We are here to help you! Certainly we have thousands if not tens of thousands of test questions.


  • Verbal Reasoning - 19 LANGUAGES!
  • Numerical Reasoning
  • Abstract Reasoning 
  • Language Comprehension - 13 LANGUAGES



We are very happy to help you through our Customer Service, through events like this one, to answer your questions. My colleagues are very competent, they’ve seen a lot of questions over the years, they are very happy to answer any questions you may have. Obviously that’s completely free of charge. We are here as a resource and your preparation partner.

There are some EPSO groups that you may want to join, to share ideas and rumours:


You might want to check out the latest addition of my EU Test Book

  • The Ultimate EU Test Book - Administrators 2020
  • The Ultimate EU Test Book - Assessment Centre 2020

We’re planning a new edition of the Assessment Centre book, slightly updated especially for the Situational Competency-Based Interview. That should be out in two to three months. By the time you get to the Assessment Centre that should be on the bookshelves.



Q: Are there objective criteria when they mark the translations?
A: I’ve answered this to some degree already. There are certainly key indicators that they will look at. I won’t repeat it here, but you can go back in the webinar or the transcript to find it. This is just to say there is a method to it. There are 5-10 indicators that they look for, and each indicator has its score value, which is then added up.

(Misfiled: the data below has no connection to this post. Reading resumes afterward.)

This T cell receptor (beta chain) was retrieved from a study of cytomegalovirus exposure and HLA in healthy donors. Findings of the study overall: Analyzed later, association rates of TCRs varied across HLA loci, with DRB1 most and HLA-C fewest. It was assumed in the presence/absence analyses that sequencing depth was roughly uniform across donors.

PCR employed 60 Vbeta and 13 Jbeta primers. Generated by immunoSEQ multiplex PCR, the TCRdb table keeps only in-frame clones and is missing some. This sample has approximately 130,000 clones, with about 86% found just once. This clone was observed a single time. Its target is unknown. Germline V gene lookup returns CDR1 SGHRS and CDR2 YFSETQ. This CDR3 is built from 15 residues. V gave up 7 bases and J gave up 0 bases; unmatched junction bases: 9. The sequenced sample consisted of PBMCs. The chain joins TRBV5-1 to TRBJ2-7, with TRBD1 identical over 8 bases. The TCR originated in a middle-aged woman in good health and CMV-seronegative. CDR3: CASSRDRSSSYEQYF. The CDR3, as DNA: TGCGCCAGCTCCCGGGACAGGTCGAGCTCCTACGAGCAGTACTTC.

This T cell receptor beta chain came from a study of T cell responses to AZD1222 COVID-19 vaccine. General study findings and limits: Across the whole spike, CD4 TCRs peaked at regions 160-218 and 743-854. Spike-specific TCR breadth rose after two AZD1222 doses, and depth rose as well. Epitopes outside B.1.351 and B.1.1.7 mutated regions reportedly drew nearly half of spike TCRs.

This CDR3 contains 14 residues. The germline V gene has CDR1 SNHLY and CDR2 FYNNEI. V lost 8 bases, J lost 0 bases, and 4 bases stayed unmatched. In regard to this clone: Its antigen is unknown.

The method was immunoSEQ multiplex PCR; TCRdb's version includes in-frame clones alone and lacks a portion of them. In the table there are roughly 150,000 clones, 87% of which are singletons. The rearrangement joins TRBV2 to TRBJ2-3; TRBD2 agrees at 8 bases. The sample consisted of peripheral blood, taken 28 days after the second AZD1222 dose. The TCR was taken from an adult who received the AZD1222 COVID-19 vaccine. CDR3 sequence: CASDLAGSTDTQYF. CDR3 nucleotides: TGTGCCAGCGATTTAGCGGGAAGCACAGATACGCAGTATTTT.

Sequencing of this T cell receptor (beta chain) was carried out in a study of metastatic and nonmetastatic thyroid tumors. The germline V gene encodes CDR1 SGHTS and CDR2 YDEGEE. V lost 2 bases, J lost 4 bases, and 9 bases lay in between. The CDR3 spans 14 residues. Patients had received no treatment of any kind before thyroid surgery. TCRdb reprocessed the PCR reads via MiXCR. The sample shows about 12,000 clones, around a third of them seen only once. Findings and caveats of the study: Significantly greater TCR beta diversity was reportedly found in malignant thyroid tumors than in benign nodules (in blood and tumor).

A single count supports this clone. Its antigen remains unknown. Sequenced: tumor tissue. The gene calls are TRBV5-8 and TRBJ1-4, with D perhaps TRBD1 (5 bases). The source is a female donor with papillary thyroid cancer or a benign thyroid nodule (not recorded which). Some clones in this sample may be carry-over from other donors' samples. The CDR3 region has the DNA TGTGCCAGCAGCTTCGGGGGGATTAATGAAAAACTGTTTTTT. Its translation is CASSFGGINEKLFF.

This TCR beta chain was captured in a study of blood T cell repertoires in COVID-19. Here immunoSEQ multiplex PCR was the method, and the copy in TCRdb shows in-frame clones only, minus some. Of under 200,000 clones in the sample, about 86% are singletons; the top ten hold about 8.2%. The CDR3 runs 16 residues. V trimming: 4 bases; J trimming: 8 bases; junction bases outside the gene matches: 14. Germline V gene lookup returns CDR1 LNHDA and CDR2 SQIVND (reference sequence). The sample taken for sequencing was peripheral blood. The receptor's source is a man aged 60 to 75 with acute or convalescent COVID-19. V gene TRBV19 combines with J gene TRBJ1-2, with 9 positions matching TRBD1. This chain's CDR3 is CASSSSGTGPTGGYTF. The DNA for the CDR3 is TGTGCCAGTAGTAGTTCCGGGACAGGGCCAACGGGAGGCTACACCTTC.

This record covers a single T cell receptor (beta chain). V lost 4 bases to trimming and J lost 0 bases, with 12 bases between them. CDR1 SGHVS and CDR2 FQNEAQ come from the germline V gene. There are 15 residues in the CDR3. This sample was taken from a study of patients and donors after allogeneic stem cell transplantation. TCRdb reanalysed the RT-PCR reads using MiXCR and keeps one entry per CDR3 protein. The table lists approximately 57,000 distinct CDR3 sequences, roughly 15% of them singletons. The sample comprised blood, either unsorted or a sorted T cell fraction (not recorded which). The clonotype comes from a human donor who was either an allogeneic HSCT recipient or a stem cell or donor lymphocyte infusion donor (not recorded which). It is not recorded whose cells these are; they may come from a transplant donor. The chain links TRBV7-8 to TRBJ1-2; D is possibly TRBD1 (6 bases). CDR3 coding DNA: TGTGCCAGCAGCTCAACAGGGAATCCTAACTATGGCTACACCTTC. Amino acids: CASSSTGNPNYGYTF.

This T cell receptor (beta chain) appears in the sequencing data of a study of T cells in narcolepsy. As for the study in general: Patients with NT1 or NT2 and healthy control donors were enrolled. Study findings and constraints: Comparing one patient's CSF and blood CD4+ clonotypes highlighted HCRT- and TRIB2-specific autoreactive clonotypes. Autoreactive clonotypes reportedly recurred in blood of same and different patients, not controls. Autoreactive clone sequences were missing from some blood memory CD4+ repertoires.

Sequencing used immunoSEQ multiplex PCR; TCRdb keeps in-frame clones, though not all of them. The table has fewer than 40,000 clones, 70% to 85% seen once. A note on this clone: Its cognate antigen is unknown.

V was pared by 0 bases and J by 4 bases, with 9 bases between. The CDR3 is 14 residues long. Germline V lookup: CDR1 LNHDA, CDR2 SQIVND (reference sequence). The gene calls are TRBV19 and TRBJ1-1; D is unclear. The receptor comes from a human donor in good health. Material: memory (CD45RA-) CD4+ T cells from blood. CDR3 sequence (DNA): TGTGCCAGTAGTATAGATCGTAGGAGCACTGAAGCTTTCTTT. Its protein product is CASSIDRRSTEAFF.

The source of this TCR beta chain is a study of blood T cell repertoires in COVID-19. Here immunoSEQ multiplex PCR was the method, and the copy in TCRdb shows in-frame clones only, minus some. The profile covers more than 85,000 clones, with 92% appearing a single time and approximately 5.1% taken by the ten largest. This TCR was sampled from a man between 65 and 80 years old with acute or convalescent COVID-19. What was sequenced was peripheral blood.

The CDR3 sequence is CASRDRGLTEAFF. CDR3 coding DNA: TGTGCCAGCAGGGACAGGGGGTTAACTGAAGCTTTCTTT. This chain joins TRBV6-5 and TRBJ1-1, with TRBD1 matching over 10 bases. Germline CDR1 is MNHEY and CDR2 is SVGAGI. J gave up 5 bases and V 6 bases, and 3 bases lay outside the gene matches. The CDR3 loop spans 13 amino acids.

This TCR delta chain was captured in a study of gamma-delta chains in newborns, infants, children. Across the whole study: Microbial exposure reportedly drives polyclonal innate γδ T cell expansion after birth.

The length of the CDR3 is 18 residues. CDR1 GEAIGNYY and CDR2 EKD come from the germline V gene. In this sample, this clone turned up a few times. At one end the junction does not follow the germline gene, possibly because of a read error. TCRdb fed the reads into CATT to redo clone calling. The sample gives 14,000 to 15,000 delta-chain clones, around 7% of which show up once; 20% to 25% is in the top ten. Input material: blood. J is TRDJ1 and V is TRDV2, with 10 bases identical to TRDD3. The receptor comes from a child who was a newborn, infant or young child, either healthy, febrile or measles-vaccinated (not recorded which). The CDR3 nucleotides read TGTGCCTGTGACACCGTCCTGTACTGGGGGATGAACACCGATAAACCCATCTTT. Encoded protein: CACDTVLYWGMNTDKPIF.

Typically there would be two people correcting a given translation and if there is a large discrepancy between the scores they give then a third person comes in to help find the ultimate score.

It is as objective as it can be, based on a written test which is not structured to the degree that a multiple choice test could be. 

Q: Does EU Training provide practice material regarding translation?
A: No, unfortunately we don’t. My advice is to take a legal text, and that could be a press release from the court’s website, or very specifically a legal text like a parliamentary resolution or a court case, and translate that yourself. That’s perhaps the first step.

The second step would be to do it under time pressure. Use a timer, make sure to simulate the exam environment, and don’t use a dictionary, which is probably the hardest part. 

Take it in steps. Again, you can join up with colleagues or others to review each other’s work. Just like in academic settings, it’s called a peer review. Perhaps each of you does a separate translation, then you cross check for each other, then give feedback. This is a good way of practicing. 

Another way, which is actually a win-win situation, you start working for a translation agency as a freelancer a couple of hours a week, and offer your services for legal texts, even at a lower fee. You can not only earn some money, but you can also prepare for the competition. 


Thank you so much for joining today’s session! 

If you have a question I didn’t cover yet then we’ll try to follow up in some way. If you have a more pressing issue send us an email. 

This was a pleasure, feel free to share the recording and all these materials that we’ve made available.

Wishing you good luck for the exam. Take your preparation seriously, it’s a tough competition, but ultimately a really interesting career path. Also, as I said, it’s really beneficial, because you start at a higher grade than almost all other competitions, which is something to take advantage of.

Thank you so much, stay safe and see you at our next webinar!